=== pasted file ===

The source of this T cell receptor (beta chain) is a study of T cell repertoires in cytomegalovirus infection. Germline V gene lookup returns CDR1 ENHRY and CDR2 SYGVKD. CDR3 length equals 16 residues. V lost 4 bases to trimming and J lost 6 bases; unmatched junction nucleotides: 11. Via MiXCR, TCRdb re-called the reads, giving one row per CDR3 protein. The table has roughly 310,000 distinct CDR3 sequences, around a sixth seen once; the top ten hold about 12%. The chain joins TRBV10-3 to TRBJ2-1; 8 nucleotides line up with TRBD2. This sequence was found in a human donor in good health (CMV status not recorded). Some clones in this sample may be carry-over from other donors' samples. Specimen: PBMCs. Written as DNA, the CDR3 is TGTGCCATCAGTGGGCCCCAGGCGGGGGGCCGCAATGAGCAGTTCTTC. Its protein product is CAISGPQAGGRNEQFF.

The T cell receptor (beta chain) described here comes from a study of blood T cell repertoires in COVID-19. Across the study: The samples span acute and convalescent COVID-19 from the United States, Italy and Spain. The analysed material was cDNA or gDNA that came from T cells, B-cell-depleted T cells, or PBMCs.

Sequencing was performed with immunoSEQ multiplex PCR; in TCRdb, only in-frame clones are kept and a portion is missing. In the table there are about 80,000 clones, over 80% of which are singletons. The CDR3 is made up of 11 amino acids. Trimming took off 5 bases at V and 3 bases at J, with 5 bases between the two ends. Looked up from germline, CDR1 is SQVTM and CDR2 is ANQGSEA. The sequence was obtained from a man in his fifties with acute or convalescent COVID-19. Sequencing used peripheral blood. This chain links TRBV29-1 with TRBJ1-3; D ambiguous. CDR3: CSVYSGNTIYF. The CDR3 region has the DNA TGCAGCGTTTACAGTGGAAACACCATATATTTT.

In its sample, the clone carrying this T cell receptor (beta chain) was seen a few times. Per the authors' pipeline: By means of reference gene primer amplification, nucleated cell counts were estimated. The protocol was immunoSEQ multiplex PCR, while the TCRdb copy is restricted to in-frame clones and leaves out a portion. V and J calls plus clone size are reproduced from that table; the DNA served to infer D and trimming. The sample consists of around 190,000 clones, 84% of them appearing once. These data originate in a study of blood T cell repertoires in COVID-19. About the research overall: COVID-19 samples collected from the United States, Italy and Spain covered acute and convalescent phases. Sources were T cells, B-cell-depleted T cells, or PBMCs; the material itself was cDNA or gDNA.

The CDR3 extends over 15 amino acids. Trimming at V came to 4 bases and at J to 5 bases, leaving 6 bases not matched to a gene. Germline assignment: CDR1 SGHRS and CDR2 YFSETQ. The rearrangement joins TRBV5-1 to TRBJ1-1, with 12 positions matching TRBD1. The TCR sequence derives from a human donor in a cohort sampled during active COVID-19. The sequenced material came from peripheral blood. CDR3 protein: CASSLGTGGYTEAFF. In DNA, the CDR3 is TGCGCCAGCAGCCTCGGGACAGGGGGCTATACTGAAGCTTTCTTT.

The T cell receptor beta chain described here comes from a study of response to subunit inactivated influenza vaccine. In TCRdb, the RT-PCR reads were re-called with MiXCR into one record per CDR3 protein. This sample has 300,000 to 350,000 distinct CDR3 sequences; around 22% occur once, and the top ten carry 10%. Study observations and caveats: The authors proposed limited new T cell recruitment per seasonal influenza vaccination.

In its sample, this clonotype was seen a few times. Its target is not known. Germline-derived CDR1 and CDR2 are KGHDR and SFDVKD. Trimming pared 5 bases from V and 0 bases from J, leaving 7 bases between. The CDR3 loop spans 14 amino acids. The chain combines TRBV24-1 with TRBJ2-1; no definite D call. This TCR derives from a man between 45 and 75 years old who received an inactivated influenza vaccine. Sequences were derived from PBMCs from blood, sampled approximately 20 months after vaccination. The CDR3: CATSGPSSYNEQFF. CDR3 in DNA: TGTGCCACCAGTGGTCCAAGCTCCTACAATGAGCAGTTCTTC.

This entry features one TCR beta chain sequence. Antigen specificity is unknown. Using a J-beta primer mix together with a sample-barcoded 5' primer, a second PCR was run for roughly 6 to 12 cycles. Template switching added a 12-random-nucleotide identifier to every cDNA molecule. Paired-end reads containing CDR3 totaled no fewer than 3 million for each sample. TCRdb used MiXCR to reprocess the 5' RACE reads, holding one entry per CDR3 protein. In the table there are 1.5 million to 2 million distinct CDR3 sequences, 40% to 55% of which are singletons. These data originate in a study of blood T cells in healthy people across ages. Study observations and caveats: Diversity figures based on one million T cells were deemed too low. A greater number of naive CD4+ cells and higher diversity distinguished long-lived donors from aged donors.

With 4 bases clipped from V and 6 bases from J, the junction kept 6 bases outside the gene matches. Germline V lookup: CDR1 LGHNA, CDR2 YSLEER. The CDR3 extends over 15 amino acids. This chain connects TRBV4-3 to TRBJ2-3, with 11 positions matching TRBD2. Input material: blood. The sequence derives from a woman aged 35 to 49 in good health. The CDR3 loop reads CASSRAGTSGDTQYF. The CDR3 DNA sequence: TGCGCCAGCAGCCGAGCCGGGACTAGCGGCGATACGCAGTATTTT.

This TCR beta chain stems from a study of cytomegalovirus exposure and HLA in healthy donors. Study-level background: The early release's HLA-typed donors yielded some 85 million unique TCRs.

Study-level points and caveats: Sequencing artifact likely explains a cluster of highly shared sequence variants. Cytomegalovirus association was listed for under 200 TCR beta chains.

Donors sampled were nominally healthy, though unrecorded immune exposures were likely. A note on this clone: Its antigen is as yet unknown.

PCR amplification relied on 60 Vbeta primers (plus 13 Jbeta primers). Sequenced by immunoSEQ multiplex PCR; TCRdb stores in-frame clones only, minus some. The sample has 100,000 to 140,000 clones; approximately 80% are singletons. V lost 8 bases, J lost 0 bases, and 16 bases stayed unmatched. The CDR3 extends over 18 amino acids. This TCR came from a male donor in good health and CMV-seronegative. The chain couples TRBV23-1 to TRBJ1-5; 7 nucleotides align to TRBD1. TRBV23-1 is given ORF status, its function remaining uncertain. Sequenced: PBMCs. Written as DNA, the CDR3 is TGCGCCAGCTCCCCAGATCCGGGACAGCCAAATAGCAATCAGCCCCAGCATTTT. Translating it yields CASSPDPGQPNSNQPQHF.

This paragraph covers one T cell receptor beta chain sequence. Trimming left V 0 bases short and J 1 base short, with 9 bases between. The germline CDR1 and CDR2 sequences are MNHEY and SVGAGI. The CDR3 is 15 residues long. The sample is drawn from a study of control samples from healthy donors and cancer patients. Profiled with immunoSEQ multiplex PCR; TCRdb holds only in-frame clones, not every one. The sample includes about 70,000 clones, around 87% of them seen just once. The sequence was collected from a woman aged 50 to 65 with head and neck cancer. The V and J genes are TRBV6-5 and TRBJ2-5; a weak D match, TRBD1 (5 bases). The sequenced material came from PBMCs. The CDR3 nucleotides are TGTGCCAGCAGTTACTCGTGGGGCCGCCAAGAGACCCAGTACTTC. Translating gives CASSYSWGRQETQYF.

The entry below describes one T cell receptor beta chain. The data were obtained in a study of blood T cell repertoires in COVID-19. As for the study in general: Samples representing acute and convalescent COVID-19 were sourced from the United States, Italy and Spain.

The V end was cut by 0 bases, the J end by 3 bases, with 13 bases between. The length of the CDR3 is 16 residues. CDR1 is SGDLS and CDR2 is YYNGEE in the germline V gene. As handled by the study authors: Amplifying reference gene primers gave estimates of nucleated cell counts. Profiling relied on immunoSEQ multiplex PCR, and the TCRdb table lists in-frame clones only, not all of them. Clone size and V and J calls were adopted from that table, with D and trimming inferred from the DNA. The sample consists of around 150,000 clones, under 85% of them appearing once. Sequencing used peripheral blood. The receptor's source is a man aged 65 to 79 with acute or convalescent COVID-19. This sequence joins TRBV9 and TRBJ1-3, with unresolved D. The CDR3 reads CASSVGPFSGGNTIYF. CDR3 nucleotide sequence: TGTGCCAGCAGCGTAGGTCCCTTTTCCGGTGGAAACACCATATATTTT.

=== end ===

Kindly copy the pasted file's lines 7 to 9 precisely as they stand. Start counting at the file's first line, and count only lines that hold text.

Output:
In its sample, this clonotype was seen a few times. Its target is not known. Germline-derived CDR1 and CDR2 are KGHDR and SFDVKD. Trimming pared 5 bases from V and 0 bases from J, leaving 7 bases between. The CDR3 loop spans 14 amino acids. The chain combines TRBV24-1 with TRBJ2-1; no definite D call. This TCR derives from a man between 45 and 75 years old who received an inactivated influenza vaccine. Sequences were derived from PBMCs from blood, sampled approximately 20 months after vaccination. The CDR3: CATSGPSSYNEQFF. CDR3 in DNA: TGTGCCACCAGTGGTCCAAGCTCCTACAATGAGCAGTTCTTC.

This entry features one TCR beta chain sequence. Antigen specificity is unknown. Using a J-beta primer mix together with a sample-barcoded 5' primer, a second PCR was run for roughly 6 to 12 cycles. Template switching added a 12-random-nucleotide identifier to every cDNA molecule. Paired-end reads containing CDR3 totaled no fewer than 3 million for each sample. TCRdb used MiXCR to reprocess the 5' RACE reads, holding one entry per CDR3 protein. In the table there are 1.5 million to 2 million distinct CDR3 sequences, 40% to 55% of which are singletons. These data originate in a study of blood T cells in healthy people across ages. Study observations and caveats: Diversity figures based on one million T cells were deemed too low. A greater number of naive CD4+ cells and higher diversity distinguished long-lived donors from aged donors.

With 4 bases clipped from V and 6 bases from J, the junction kept 6 bases outside the gene matches. Germline V lookup: CDR1 LGHNA, CDR2 YSLEER. The CDR3 extends over 15 amino acids. This chain connects TRBV4-3 to TRBJ2-3, with 11 positions matching TRBD2. Input material: blood. The sequence derives from a woman aged 35 to 49 in good health. The CDR3 loop reads CASSRAGTSGDTQYF. The CDR3 DNA sequence: TGCGCCAGCAGCCGAGCCGGGACTAGCGGCGATACGCAGTATTTT.